Monday, October 31, 2011

The Horde (2009)

Power tripping humans face a horde of zombies

This French action/horror movie doesn't waste time with an overly complex plot. A group of cops want revenge for the murder of one of their men. With ski masks and guns in hand, they head over to an apartment complex at night where the Nigerian leader and his thugs that downed one of their own have their small criminal headquarters. Immediately the plan goes wrong and the cops have a few more holes in them than they did before entering the building. Soon enough flesh eating zombies with speed, strength and a building horde behind them jump into the mix and the guns get instead pointed at their new enemy with the cops and criminals forming a tentative alliance.

At times the tension and dramatic moments are overplayed but a share of them do make this more charging than other zombie films that feel tired. The specific rules are only loosely stated, which makes this a little more chaotic, unpredictable and more bloody as the zombies take on more wounds than they have to. The characters have to not only make it down and out of the building, which might be overrun and without hope, but also have to constantly break up arguments between each other for what's the next move. The performances usually involve posturing antics and yelling as everyone wants to be a leader, along with some confusion and anxiety from both situations taking their toll. They meet an eccentric older man who wields an ax and has some kind of post traumatic stress from war that makes him think people are turning into Asians rather than zombies. It gives this a kind of quirky charm amongst all of the seriousness that nearly turns melodramatic in certain scenes.

This not only has action and violence to keep the audience busy, it's able to maintain a steady momentum and keep the events charged despite being an incredibly basic horror story. It's more gritty and natural than stylish and symmetrically lined up. There are jarring sound effects, such as loud gun shots and roaring zombie noises, along with quick edits that help make the experience more impactful and energetic when need be. The zombies themselves aren't always shown in abundance, that way to portray them as uncertain for their next move. There's some gun blazing as well as hand to hand combat with the zombies that brings out some bloody scenes that cause a share of the walls to drip with red remnants. The old building plays to the advantage of the horror angle with deteriorated decor and furnishings, along with dim lighting and abandoned passageways that could be hiding anything in the hungry dark.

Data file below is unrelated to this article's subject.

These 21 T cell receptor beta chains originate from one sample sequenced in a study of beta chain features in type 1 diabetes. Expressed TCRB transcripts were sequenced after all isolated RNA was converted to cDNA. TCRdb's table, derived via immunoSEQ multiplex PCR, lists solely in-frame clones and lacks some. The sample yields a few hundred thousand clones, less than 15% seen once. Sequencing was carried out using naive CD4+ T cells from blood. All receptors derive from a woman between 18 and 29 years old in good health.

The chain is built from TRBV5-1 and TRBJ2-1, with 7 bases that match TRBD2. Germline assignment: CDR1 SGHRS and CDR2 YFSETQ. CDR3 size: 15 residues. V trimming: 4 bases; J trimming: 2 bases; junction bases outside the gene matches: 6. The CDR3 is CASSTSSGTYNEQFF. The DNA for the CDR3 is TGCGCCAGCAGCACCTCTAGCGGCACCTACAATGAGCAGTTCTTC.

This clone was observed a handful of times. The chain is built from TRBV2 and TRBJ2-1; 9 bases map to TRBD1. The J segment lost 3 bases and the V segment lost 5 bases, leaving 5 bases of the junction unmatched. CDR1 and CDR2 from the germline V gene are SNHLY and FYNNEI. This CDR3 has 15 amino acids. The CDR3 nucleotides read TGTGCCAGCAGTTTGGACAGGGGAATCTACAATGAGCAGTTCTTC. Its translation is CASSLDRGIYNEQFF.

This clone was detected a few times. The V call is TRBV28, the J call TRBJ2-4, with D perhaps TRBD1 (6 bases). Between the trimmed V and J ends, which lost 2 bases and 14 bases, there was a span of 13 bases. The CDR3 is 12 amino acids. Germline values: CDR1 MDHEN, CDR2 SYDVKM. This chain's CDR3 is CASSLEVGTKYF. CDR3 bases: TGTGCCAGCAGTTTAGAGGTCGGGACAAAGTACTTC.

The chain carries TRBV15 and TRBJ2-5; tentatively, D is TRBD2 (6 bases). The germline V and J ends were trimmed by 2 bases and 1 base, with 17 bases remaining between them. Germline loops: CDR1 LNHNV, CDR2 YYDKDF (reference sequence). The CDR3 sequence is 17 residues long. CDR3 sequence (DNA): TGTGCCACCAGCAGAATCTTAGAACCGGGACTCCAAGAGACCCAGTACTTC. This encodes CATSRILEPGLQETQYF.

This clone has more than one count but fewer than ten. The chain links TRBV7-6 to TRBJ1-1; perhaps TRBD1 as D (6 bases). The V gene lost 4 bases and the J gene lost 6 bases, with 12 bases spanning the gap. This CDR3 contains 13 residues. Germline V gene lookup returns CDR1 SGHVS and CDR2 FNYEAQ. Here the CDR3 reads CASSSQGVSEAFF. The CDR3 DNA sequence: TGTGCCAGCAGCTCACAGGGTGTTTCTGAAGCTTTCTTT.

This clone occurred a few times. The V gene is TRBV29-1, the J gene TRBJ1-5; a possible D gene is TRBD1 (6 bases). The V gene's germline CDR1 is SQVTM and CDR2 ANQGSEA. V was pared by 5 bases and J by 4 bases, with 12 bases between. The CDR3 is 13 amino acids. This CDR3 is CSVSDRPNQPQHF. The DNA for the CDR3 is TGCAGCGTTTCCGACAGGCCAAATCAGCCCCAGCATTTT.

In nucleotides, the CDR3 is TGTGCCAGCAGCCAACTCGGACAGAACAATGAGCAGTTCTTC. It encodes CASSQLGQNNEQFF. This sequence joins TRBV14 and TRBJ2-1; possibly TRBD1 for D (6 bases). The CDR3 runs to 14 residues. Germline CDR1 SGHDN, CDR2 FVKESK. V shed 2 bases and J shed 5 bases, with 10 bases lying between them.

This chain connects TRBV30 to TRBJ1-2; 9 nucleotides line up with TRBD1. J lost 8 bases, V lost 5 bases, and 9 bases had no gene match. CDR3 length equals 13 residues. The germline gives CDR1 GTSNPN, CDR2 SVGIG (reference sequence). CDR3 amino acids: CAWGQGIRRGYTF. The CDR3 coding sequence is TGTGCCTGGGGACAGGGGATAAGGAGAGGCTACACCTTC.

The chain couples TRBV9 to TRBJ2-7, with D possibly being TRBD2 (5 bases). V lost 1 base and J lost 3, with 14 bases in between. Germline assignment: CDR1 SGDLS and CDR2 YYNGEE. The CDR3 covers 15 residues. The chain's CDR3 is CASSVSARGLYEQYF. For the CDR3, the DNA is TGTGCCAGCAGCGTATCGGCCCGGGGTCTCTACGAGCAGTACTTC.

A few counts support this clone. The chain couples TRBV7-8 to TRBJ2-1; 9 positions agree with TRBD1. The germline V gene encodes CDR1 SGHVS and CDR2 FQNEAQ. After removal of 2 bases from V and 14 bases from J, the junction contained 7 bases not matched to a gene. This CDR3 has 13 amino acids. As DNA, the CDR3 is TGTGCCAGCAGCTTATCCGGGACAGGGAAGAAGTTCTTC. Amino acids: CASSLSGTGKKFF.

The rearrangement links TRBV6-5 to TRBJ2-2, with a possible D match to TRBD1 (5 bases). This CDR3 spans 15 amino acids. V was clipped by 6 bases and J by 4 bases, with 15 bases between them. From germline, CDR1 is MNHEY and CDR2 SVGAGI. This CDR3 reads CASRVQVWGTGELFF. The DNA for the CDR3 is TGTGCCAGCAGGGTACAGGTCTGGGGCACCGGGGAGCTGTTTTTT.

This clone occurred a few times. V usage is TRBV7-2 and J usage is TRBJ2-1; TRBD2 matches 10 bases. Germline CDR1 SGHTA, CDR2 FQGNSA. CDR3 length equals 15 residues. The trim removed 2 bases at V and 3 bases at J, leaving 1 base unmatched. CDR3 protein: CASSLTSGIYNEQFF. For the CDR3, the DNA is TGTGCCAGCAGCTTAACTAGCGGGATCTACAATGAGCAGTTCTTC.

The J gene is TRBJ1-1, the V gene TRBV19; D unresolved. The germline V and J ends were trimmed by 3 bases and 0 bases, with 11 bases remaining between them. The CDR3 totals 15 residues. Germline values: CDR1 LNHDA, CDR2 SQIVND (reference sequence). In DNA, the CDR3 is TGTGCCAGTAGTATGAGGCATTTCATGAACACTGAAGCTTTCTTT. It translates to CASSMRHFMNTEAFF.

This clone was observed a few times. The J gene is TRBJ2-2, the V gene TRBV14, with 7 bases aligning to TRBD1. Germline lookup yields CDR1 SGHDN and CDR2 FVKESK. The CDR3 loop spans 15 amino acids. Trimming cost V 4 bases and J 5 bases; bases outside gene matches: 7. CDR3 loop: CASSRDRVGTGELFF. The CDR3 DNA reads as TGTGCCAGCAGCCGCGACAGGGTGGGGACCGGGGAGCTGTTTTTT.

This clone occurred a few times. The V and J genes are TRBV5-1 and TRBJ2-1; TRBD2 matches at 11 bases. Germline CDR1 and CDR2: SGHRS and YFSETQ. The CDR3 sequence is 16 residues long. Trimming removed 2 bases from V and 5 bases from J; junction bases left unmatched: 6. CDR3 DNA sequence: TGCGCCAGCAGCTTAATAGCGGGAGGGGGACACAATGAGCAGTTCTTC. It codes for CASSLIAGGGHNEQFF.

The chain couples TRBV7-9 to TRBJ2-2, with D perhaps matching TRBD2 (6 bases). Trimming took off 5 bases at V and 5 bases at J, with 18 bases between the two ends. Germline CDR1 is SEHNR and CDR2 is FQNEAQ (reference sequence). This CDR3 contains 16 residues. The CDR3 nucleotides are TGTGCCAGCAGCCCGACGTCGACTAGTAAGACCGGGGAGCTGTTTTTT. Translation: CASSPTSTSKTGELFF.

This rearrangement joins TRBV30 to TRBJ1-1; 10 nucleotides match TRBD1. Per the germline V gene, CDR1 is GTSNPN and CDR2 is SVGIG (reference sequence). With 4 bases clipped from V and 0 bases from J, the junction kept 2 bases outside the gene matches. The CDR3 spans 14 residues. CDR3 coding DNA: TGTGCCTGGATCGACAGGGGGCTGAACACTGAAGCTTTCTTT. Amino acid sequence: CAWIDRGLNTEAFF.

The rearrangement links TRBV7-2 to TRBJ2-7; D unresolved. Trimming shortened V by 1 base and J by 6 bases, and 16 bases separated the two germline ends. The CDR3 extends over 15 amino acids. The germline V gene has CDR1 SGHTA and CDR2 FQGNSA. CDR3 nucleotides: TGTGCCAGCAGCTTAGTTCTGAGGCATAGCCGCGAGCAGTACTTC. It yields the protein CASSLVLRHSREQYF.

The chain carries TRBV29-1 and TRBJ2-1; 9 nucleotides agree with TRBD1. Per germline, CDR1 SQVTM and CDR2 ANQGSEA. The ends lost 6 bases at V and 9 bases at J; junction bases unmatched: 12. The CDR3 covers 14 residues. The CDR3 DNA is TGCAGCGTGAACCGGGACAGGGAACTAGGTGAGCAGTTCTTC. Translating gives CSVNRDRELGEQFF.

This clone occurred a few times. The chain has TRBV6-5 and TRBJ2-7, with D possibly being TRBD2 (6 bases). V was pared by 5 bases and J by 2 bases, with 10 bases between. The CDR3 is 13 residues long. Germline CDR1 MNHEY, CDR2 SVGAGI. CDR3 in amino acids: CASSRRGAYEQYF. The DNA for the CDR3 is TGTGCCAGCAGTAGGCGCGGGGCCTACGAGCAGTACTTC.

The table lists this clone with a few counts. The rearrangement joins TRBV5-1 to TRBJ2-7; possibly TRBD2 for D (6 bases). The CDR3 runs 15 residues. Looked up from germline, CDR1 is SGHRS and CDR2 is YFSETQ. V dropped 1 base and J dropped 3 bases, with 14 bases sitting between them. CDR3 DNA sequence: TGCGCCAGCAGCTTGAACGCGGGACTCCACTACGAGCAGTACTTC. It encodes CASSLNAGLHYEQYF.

This has a somewhat cold tone compared to other films in the subgenre where the zombies seem to bring out the sadists in the characters at a few points the way they want to injure and maim rather than doing it out of pure survival. There's a message somewhere in there to show those who break the rules have no honor or to show the conflicts aren't always solvable between humans in our modern state if a situation did arise as such. This shifts back and forth with if humans should fight for themselves, stick together like a family or go on a power trip to control another person. The final outcome hits somewhat anticlimactically or just as a set up for another film. "The Horde" doesn't deliver anything brand new. Though it has a tried and true formula that still works because there's a balance between the human interaction as well as the zombie, not to mention some memorable scenes that make this returnable. In a way, it almost feels like an engaging videogame at points that's instead played for you due to the simplicity and sense for uncomplicated interaction.

Rating: 7/10

Director: Yannick Dahan, Benjamin Rocher
Link: IMDB

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